This paper offers a comparative investigation of anomalous self-experiences common in schizophrenia (defined in Examination of Anomalous Self Experiences (EASE) instrument) and those of normal individuals in an intensely introspective orientation (early 20th-century "introspectionist" psychology). The latter represent a relatively pure manifestation of certain forms of exaggerated self-consciousness ("hyperreflexivity"), one facet of the disturbance of core- or minimal-self ("ipseity" disturbance) postulated as central in schizophrenia. Significant similarities with schizophrenia-like experience were found but important differences also emerged. Affinities included feelings of passivity, fading of self or world, and alienation from thoughts, feelings, or lived-body. Differences involved confusion between self and world and severe dislocation or erosion of first-person perspective, qualities unique to schizophrenia. The purpose is threefold: 1, place the putatively schizophrenic experiences of self-disorder in a broader, comparative context; 2, evaluate hypotheses concerning core processes in schizophrenia; 3, orient investigation of possible pathogenetic pathways as well as psychotherapeutic interventions.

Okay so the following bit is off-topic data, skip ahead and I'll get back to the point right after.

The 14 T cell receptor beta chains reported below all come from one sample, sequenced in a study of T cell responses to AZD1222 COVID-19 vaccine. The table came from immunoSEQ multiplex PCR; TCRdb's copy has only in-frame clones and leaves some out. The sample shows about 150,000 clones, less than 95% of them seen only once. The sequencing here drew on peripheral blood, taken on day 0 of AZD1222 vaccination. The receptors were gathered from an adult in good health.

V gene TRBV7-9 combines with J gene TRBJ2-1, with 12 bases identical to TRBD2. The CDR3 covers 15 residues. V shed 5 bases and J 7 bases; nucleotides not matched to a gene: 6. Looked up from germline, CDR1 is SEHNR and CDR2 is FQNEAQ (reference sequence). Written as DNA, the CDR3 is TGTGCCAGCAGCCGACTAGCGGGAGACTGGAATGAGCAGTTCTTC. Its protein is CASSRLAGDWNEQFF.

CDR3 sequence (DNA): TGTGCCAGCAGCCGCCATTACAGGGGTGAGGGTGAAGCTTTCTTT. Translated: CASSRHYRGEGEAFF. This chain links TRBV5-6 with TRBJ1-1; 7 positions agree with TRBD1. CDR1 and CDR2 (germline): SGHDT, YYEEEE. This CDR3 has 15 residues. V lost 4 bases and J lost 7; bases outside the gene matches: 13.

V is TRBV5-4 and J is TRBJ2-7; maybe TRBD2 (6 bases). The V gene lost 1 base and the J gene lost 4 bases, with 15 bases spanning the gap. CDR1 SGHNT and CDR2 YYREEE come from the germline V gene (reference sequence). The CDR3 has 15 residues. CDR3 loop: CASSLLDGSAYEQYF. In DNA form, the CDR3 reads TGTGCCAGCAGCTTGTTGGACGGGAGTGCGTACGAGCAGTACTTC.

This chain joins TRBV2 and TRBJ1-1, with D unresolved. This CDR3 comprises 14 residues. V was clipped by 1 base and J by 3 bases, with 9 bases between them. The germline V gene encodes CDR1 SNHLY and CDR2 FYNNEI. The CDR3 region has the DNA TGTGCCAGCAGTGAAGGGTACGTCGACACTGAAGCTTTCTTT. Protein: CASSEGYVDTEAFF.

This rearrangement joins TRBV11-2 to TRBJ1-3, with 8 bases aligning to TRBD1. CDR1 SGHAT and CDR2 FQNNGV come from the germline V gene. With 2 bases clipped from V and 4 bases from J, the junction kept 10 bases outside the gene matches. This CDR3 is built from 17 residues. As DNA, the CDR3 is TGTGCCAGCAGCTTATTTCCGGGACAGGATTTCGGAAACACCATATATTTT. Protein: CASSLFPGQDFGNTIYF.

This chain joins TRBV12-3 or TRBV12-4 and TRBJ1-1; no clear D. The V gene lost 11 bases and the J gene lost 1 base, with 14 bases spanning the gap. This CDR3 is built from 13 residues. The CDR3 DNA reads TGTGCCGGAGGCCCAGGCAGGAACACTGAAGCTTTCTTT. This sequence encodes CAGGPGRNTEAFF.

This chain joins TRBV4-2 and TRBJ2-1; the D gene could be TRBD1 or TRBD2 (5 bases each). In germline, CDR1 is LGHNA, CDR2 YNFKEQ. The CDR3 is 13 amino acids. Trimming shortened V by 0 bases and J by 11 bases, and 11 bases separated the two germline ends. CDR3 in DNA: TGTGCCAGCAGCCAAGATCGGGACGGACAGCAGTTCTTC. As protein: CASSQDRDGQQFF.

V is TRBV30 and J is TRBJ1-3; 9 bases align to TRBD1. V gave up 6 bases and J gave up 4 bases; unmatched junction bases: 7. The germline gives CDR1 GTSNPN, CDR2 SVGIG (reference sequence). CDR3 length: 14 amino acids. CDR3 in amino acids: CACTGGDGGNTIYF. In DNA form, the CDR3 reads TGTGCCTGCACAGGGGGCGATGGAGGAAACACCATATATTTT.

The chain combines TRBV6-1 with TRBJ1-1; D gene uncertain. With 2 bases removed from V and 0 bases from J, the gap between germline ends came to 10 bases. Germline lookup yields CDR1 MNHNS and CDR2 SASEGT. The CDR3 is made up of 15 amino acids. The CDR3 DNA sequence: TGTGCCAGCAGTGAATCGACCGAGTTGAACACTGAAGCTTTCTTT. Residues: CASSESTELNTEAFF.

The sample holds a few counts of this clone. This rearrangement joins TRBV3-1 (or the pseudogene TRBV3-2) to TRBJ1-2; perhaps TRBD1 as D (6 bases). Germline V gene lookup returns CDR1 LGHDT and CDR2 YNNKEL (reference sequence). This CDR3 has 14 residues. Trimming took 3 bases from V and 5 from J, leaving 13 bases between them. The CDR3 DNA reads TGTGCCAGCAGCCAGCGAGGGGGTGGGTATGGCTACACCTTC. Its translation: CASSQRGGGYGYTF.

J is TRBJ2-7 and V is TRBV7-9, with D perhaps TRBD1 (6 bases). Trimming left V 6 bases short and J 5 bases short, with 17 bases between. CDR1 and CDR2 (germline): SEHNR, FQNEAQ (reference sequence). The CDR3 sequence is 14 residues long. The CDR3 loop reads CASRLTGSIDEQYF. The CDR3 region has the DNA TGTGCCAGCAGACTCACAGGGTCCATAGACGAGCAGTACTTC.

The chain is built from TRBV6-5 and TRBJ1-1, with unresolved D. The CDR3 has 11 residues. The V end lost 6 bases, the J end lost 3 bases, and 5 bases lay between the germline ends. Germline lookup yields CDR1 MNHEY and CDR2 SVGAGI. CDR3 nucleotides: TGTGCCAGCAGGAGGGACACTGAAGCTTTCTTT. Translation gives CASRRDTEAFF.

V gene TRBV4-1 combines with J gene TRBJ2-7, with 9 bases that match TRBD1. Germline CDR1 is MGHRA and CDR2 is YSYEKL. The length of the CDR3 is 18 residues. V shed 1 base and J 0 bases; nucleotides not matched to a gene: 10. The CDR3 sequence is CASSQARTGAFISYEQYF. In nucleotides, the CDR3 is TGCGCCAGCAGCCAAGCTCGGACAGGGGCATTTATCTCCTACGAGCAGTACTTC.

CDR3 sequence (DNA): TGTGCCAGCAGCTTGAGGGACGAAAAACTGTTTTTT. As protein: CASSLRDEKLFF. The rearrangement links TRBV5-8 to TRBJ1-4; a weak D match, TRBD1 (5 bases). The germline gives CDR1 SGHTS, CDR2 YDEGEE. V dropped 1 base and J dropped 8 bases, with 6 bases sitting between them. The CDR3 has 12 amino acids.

All Science Journal Classification (ASJC) codes
- Experimental and Cognitive Psychology
- Developmental and Educational Psychology
- Anomalous self-experience
- Psychiatric phenomenology